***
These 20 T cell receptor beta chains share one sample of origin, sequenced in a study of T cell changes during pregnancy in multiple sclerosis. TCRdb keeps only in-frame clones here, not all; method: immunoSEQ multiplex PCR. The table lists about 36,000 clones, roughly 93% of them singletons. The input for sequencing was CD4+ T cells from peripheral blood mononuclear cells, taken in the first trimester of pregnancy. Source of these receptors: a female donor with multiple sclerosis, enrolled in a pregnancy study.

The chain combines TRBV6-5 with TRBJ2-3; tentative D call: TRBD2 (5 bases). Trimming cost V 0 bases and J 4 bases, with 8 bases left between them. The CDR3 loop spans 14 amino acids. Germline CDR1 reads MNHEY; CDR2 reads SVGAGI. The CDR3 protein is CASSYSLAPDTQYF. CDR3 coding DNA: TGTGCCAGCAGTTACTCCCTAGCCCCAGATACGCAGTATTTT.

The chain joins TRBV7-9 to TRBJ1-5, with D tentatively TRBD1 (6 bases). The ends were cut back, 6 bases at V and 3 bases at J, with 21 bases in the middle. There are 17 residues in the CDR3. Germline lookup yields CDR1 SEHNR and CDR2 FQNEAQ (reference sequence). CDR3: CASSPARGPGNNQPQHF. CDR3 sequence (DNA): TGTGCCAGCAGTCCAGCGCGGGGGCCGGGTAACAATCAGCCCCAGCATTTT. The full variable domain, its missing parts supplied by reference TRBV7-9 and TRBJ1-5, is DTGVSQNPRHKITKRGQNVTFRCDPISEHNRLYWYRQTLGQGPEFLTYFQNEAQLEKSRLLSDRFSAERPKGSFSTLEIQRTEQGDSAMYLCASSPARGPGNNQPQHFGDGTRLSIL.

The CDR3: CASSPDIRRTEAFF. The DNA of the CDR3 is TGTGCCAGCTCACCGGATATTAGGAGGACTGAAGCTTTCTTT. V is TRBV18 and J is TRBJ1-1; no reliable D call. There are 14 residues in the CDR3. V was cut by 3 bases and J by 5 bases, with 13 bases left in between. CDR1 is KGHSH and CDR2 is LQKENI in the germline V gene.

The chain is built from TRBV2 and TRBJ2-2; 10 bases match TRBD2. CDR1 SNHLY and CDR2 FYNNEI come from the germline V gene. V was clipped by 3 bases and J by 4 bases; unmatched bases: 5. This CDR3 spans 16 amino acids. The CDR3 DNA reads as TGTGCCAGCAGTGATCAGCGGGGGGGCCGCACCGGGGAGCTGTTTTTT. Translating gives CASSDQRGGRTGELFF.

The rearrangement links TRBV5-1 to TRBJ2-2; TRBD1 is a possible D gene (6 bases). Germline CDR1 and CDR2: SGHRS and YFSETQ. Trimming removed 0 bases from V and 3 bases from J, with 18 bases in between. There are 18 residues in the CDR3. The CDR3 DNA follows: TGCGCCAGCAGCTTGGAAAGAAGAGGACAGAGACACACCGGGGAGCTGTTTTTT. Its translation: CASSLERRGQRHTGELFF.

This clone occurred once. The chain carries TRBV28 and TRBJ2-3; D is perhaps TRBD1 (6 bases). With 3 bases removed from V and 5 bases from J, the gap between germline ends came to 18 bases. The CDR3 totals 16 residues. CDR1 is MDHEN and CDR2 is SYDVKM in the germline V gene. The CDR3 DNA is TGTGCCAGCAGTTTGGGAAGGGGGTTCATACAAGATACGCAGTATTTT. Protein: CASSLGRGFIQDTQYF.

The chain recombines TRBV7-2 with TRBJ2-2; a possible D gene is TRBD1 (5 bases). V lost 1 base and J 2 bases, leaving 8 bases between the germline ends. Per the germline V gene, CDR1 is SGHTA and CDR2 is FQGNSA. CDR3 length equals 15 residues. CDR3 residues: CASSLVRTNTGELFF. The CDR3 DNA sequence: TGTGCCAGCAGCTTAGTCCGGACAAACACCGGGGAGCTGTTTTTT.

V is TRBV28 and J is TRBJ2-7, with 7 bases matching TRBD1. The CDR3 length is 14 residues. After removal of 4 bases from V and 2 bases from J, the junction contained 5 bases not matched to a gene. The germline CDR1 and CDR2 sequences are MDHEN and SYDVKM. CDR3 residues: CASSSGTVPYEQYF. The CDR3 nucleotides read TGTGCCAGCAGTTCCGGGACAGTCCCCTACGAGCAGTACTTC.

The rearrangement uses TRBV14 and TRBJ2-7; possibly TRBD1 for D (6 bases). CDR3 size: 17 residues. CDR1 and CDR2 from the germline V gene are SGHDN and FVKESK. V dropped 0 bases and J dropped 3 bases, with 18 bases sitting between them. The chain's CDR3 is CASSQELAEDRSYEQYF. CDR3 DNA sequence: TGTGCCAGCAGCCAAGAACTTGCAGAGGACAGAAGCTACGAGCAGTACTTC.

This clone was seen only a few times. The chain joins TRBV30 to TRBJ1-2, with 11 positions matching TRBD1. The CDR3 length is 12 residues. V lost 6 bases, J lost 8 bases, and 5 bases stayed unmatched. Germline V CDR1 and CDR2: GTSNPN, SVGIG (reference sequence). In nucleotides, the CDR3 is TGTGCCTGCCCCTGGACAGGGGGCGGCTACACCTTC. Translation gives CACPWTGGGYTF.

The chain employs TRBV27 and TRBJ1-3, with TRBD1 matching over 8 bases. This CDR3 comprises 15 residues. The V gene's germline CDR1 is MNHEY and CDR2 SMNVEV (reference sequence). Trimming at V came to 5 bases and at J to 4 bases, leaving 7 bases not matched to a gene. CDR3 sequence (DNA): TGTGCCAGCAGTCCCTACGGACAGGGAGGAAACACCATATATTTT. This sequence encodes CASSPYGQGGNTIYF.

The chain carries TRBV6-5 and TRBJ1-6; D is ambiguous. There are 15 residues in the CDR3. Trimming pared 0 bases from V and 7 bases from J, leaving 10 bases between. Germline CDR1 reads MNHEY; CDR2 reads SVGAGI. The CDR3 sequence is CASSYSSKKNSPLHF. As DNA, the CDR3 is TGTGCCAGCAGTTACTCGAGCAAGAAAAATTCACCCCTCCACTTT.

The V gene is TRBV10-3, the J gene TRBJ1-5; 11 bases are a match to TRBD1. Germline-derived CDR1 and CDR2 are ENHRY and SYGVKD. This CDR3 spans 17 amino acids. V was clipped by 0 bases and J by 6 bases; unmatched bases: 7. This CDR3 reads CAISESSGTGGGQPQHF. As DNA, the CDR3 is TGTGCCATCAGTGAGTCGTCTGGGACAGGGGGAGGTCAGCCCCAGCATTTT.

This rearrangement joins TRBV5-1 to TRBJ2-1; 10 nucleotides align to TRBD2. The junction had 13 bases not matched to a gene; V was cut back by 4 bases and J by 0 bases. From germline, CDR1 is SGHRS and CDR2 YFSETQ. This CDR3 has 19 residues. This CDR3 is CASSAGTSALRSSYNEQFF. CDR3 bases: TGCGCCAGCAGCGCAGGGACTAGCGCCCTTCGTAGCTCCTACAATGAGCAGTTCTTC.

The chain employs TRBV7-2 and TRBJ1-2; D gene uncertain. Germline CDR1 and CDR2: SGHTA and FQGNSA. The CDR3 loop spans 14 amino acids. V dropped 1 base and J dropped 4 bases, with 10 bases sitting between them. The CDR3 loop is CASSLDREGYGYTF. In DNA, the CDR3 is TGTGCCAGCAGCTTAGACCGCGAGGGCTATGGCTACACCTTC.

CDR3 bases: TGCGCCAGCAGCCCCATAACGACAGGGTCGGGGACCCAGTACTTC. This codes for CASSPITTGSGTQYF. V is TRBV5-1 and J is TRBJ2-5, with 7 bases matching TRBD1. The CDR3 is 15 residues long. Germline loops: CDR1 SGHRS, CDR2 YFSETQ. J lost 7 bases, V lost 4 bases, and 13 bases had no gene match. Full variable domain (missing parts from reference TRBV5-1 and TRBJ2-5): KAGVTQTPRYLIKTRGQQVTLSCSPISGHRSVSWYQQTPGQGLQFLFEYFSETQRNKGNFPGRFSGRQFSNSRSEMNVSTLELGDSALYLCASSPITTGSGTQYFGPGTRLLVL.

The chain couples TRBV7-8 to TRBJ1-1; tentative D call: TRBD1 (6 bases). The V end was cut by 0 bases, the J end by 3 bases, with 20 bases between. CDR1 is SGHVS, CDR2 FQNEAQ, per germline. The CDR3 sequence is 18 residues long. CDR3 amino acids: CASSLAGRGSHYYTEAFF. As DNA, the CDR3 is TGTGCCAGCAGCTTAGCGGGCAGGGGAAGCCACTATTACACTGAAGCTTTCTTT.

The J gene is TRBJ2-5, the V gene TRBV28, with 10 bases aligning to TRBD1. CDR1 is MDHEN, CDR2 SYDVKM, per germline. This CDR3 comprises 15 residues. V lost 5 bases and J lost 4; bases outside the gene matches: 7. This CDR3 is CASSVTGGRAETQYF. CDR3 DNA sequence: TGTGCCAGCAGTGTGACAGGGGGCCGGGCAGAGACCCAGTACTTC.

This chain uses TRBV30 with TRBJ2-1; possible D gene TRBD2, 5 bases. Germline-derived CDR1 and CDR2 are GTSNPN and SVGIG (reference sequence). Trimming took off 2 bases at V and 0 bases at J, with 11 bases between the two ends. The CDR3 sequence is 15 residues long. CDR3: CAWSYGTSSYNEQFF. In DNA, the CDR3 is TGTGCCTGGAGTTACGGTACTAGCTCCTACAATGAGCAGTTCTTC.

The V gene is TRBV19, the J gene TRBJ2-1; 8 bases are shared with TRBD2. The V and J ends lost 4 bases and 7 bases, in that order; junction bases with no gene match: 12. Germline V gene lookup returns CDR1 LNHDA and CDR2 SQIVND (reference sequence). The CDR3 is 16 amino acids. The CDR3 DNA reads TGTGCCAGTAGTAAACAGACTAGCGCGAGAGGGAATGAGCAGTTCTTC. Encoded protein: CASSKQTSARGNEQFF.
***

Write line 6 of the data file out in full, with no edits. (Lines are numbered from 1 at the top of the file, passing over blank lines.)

The rearrangement links TRBV5-1 to TRBJ2-2; TRBD1 is a possible D gene (6 bases). Germline CDR1 and CDR2: SGHRS and YFSETQ. Trimming removed 0 bases from V and 3 bases from J, with 18 bases in between. There are 18 residues in the CDR3. The CDR3 DNA follows: TGCGCCAGCAGCTTGGAAAGAAGAGGACAGAGACACACCGGGGAGCTGTTTTTT. Its translation: CASSLERRGQRHTGELFF.